I did clinical drug trial. I am a lipidologist. I work on lipids—cholesterol, these are the things I work on. I work on the side effects of anti-hypertensive medication and the management of the patients of hypertension. That was why Pfizer sponsored my research. It was not in the market. It was called pre-market research. It was not in the market. It was used for blood pressure control and I had to monitor the side effects as people take the drugs. Even when they are giving you what they call therapeutic value, the adverse side effects profile may also bring down or may even affect the patient. At the end of the day the side effect of the drug may counter the therapeutic effect of that drug. So, there is always need, especially for management purposes that when you are managing a patient the drug that you are to take for life you are not expected to drop it if you are hypertensive.So, control means that you have to be on medication. And if you have to be on control you have to do long term side effect monitoring and control. That was what my work was on.
First PhD holder in South East?
At the time I finished my PhD I was the first in the whole of South East and when I became a professor in chemical pathology I was also the first in the whole of South East and South South. I became a professor in 1997. It is 22 years ago.
Sex for marks
Students are taught the ethos of the university. We have students companion. The regulation is there. We apply the regulation without blinking. We run a student-friendly regulation and we educate them from the beginning. We have our code even in our exams scripts and we try to punish the moment you go against the law.We have what is called hotline and monitoring and people have been punished for doing such a thing. If you run a student-friendly administration, the students are ready to reach you because we have suggestion boxes in every class for students to give information without putting their names. The staffs know that it is written in the appointment letter that the moment you are caught your appointment is terminated, except a student is doing that without reporting. But the moment the knowledge of that is known there is a punishment attached to that.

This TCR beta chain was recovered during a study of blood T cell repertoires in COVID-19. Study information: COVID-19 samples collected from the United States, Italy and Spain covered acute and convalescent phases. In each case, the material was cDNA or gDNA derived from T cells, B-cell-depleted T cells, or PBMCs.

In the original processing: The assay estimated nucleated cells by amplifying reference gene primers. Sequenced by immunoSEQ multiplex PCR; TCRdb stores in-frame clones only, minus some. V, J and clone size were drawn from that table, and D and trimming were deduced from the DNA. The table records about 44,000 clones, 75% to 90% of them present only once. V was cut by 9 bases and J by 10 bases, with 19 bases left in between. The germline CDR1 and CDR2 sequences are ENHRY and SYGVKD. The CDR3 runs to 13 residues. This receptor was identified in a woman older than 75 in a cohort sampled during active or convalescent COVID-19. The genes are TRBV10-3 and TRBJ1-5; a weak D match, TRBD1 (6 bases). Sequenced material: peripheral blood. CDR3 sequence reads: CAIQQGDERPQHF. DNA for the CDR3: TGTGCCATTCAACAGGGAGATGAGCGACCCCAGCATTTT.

Have you recorded any case?
More than 16 students have been punished for trying to bribe a lecturer in year one. The lecturer photocopied the money that was used to bribe him. They wanted the lecturer to influence their scores. They contributed money and gave it to the lecturer and the lecturer photocopied the money and the students were punished. When we did screening exams we caught 81 persons that impersonated and we handed them over to the police.
Any case of cultism
Cultism can only be curtailed and it cannot be eradicated. Cultism no longer exists in the university these days. People come with all their evil vices. In this place we have done cult renunciation for more than two times. So, whatever you are coming with you have to renounce it.
How do you handle cases of cultism?
The moment you are identified as a cultist you are expelled from this university because there is an oath you take on the day of matriculation of not becoming or being a member of cult and you sign that you will be expelled any day you are caught.
Have you expelled any student?
Obviously it is a continuous thing that the moment you are discovered, you don’t even need to face anything because you have signed it.
How many have you expelled?
I don’t know the number but we keep expelling. It is in the regulation and they know. The moment you are identified, whether you are doing it in secret or whatever, the moment you are caught and there is a security report on that the student leaves. There is a regulation on that. It’s been in the university even because I assumed office.